Original Research

Waterslangverhale in Afrikaans: die relevansie van mitisiteit

J. Lombard
Literator | Vol 25, No 1 | a248 | DOI: https://doi.org/10.4102/lit.v25i1.248 | © 2004 J. Lombard | This work is licensed under CC Attribution 4.0
Submitted: 31 July 2004 | Published: 31 July 2004

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Watersnake stories in Afrikaans: The relevance of mythicity

This article focuses on the reworking of the mythological motif of the water snake in Afrikaans literature. Water snake stories form part of the very first examples of Afrikaans texts in written form, whereas since the end of the twentieth century water snake symbolism has received renewed attention. The analyses of a selection of Afrikaans narratives are performed by utilising the concept of mythicity – a concept which can be defined as the conscious intention to probe the numinous dimensions of human existence by means of literature. The delicate balance between numinosity and narrativity is used as basis for the analysis and evaluation of the texts. The mythic potential of a narrative is not always fully realised, owing either to either restricting ideological and moralistic intentions or excessive association regarding the mythological symbol. The following texts are discussed: Jakob Platjie by G.R. von Wielligh (1917), Die eerste lewe van Adamastor by André P. Brink (1988), Meraai van Rolbos by Charlotte de Beer (1989) and Die donker melk van daeraad by George Weideman (1994). The texts are not, however, discussed in chronological order. The relevance of mythicity is specifically illustrated in the Weideman anthology with its positioning of water snake symbolism in a specific historical context whilst simultaneously exploring universal dimensions.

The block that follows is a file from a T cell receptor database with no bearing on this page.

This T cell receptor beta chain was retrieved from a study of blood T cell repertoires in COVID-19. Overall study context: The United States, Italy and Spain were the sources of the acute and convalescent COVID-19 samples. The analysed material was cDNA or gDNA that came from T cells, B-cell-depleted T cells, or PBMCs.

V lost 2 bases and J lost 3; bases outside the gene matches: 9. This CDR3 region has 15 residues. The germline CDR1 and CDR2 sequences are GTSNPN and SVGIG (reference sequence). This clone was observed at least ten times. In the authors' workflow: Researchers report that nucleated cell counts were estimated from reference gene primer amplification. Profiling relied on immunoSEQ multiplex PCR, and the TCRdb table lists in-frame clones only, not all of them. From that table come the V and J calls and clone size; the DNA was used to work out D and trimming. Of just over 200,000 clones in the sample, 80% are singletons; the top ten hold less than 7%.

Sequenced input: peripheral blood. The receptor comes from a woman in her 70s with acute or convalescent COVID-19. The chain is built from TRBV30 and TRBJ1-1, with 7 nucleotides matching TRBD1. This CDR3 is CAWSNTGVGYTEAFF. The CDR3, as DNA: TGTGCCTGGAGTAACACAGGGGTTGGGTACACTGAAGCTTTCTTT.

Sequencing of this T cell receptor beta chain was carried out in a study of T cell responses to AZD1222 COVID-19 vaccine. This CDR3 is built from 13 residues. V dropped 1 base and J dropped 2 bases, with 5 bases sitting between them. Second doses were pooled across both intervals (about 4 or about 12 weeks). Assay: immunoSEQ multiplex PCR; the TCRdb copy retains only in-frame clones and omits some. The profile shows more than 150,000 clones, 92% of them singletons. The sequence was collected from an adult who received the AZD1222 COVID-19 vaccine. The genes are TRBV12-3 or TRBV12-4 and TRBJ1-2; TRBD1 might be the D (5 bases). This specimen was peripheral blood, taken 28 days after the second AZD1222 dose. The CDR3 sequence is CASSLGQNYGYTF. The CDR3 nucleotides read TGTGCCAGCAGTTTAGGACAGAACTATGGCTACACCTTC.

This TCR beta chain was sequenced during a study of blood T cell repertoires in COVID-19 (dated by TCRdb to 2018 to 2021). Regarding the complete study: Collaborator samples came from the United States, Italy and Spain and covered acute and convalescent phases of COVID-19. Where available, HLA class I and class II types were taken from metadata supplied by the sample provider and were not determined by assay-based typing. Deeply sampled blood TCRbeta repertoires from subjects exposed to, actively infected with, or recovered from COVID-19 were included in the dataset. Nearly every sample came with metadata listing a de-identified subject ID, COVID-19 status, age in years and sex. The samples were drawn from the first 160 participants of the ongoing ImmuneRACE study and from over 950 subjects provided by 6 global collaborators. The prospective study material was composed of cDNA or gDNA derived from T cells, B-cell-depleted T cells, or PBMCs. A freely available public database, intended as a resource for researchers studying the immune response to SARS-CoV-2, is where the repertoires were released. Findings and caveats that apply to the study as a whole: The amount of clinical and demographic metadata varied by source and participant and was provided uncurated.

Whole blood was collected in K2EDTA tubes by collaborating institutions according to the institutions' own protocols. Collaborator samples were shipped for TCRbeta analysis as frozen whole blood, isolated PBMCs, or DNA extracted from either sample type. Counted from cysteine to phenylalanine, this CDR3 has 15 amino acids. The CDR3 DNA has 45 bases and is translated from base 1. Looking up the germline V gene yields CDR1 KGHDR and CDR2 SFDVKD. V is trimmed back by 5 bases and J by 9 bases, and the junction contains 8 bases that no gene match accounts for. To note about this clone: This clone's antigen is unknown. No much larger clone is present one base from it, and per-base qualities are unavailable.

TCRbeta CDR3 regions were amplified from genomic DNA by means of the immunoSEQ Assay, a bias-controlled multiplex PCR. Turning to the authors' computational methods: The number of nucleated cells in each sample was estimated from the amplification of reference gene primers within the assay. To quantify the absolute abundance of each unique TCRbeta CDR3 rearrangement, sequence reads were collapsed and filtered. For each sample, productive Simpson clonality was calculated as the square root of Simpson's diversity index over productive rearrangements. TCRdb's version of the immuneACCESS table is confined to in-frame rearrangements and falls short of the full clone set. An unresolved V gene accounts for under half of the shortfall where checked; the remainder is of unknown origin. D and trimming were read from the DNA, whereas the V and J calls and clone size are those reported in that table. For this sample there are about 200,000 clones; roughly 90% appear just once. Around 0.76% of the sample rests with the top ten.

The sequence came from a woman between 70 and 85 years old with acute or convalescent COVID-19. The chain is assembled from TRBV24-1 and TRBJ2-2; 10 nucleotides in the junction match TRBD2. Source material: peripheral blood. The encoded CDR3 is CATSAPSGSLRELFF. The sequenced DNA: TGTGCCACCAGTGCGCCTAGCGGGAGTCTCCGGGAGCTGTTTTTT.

Mythicity; Water Snake Stories In Afrikaans


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